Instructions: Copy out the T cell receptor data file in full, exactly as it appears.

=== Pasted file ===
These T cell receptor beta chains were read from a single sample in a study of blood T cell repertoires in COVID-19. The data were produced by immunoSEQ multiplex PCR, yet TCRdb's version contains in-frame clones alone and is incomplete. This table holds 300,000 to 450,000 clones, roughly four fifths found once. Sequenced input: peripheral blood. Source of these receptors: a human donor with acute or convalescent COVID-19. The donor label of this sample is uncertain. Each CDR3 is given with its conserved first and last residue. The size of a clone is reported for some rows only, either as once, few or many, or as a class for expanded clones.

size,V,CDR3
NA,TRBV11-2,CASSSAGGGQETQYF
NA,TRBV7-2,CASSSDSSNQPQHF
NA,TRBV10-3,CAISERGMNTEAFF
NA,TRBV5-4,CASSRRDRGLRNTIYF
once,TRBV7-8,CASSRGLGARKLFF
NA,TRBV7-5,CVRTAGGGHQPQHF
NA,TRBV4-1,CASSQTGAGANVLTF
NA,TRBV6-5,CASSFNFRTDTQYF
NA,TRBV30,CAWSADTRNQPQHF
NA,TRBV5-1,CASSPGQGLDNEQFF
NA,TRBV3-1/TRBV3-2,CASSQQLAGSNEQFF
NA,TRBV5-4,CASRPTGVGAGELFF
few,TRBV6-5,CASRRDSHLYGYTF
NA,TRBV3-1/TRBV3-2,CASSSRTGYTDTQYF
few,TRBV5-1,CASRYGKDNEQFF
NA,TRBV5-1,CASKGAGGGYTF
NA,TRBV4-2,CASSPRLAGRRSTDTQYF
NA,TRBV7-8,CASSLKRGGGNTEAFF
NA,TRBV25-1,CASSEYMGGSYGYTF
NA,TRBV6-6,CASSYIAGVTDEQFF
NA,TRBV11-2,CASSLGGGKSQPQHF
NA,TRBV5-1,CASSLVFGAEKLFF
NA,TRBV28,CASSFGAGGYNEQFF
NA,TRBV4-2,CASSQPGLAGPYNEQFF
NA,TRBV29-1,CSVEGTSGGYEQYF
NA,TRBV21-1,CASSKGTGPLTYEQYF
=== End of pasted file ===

These T cell receptor beta chains were read from a single sample in a study of blood T cell repertoires in COVID-19. The data were produced by immunoSEQ multiplex PCR, yet TCRdb's version contains in-frame clones alone and is incomplete. This table holds 300,000 to 450,000 clones, roughly four fifths found once. Sequenced input: peripheral blood. Source of these receptors: a human donor with acute or convalescent COVID-19. The donor label of this sample is uncertain. Each CDR3 is given with its conserved first and last residue. The size of a clone is reported for some rows only, either as once, few or many, or as a class for expanded clones.

size,V,CDR3
NA,TRBV11-2,CASSSAGGGQETQYF
NA,TRBV7-2,CASSSDSSNQPQHF
NA,TRBV10-3,CAISERGMNTEAFF
NA,TRBV5-4,CASSRRDRGLRNTIYF
once,TRBV7-8,CASSRGLGARKLFF
NA,TRBV7-5,CVRTAGGGHQPQHF
NA,TRBV4-1,CASSQTGAGANVLTF
NA,TRBV6-5,CASSFNFRTDTQYF
NA,TRBV30,CAWSADTRNQPQHF
NA,TRBV5-1,CASSPGQGLDNEQFF
NA,TRBV3-1/TRBV3-2,CASSQQLAGSNEQFF
NA,TRBV5-4,CASRPTGVGAGELFF
few,TRBV6-5,CASRRDSHLYGYTF
NA,TRBV3-1/TRBV3-2,CASSSRTGYTDTQYF
few,TRBV5-1,CASRYGKDNEQFF
NA,TRBV5-1,CASKGAGGGYTF
NA,TRBV4-2,CASSPRLAGRRSTDTQYF
NA,TRBV7-8,CASSLKRGGGNTEAFF
NA,TRBV25-1,CASSEYMGGSYGYTF
NA,TRBV6-6,CASSYIAGVTDEQFF
NA,TRBV11-2,CASSLGGGKSQPQHF
NA,TRBV5-1,CASSLVFGAEKLFF
NA,TRBV28,CASSFGAGGYNEQFF
NA,TRBV4-2,CASSQPGLAGPYNEQFF
NA,TRBV29-1,CSVEGTSGGYEQYF
NA,TRBV21-1,CASSKGTGPLTYEQYF